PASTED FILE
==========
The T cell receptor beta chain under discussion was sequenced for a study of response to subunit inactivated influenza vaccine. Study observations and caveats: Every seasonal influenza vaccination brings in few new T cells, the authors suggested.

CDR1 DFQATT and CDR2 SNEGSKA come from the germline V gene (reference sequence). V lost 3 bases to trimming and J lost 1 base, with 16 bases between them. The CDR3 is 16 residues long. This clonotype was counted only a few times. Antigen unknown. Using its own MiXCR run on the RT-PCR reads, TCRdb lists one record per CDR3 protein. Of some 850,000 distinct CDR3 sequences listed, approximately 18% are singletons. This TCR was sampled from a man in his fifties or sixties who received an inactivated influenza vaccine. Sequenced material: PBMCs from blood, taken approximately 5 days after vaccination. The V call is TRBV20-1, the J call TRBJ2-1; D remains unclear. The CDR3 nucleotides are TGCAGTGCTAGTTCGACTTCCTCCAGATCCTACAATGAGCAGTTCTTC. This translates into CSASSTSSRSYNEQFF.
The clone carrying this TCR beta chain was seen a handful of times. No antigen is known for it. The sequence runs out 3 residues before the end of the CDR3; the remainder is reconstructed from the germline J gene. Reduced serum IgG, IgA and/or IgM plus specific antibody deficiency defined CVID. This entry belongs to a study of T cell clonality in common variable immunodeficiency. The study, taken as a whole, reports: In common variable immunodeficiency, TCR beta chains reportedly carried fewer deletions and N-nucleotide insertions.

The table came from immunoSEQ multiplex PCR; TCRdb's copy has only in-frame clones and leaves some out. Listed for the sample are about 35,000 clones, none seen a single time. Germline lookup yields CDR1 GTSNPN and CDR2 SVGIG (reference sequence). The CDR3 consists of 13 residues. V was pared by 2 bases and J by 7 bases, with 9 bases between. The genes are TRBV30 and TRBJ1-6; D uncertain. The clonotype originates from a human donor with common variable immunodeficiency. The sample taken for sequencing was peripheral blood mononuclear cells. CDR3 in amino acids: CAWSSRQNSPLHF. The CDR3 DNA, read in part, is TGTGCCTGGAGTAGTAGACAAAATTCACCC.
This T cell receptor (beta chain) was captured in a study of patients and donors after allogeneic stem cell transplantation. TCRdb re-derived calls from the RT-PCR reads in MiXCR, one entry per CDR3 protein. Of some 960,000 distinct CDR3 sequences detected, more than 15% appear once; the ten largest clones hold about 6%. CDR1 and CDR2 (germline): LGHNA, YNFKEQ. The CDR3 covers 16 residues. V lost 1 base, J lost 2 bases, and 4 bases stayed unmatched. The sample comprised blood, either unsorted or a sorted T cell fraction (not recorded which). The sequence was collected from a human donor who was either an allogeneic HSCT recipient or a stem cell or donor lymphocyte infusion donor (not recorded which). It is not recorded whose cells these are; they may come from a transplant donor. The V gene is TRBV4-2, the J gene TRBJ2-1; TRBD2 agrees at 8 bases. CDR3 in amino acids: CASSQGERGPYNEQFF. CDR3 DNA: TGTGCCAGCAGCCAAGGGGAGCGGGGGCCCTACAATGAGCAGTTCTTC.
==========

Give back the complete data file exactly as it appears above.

The T cell receptor beta chain under discussion was sequenced for a study of response to subunit inactivated influenza vaccine. Study observations and caveats: Every seasonal influenza vaccination brings in few new T cells, the authors suggested.

CDR1 DFQATT and CDR2 SNEGSKA come from the germline V gene (reference sequence). V lost 3 bases to trimming and J lost 1 base, with 16 bases between them. The CDR3 is 16 residues long. This clonotype was counted only a few times. Antigen unknown. Using its own MiXCR run on the RT-PCR reads, TCRdb lists one record per CDR3 protein. Of some 850,000 distinct CDR3 sequences listed, approximately 18% are singletons. This TCR was sampled from a man in his fifties or sixties who received an inactivated influenza vaccine. Sequenced material: PBMCs from blood, taken approximately 5 days after vaccination. The V call is TRBV20-1, the J call TRBJ2-1; D remains unclear. The CDR3 nucleotides are TGCAGTGCTAGTTCGACTTCCTCCAGATCCTACAATGAGCAGTTCTTC. This translates into CSASSTSSRSYNEQFF.
The clone carrying this TCR beta chain was seen a handful of times. No antigen is known for it. The sequence runs out 3 residues before the end of the CDR3; the remainder is reconstructed from the germline J gene. Reduced serum IgG, IgA and/or IgM plus specific antibody deficiency defined CVID. This entry belongs to a study of T cell clonality in common variable immunodeficiency. The study, taken as a whole, reports: In common variable immunodeficiency, TCR beta chains reportedly carried fewer deletions and N-nucleotide insertions.

The table came from immunoSEQ multiplex PCR; TCRdb's copy has only in-frame clones and leaves some out. Listed for the sample are about 35,000 clones, none seen a single time. Germline lookup yields CDR1 GTSNPN and CDR2 SVGIG (reference sequence). The CDR3 consists of 13 residues. V was pared by 2 bases and J by 7 bases, with 9 bases between. The genes are TRBV30 and TRBJ1-6; D uncertain. The clonotype originates from a human donor with common variable immunodeficiency. The sample taken for sequencing was peripheral blood mononuclear cells. CDR3 in amino acids: CAWSSRQNSPLHF. The CDR3 DNA, read in part, is TGTGCCTGGAGTAGTAGACAAAATTCACCC.
This T cell receptor (beta chain) was captured in a study of patients and donors after allogeneic stem cell transplantation. TCRdb re-derived calls from the RT-PCR reads in MiXCR, one entry per CDR3 protein. Of some 960,000 distinct CDR3 sequences detected, more than 15% appear once; the ten largest clones hold about 6%. CDR1 and CDR2 (germline): LGHNA, YNFKEQ. The CDR3 covers 16 residues. V lost 1 base, J lost 2 bases, and 4 bases stayed unmatched. The sample comprised blood, either unsorted or a sorted T cell fraction (not recorded which). The sequence was collected from a human donor who was either an allogeneic HSCT recipient or a stem cell or donor lymphocyte infusion donor (not recorded which). It is not recorded whose cells these are; they may come from a transplant donor. The V gene is TRBV4-2, the J gene TRBJ2-1; TRBD2 agrees at 8 bases. CDR3 in amino acids: CASSQGERGPYNEQFF. CDR3 DNA: TGTGCCAGCAGCCAAGGGGAGCGGGGGCCCTACAATGAGCAGTTCTTC.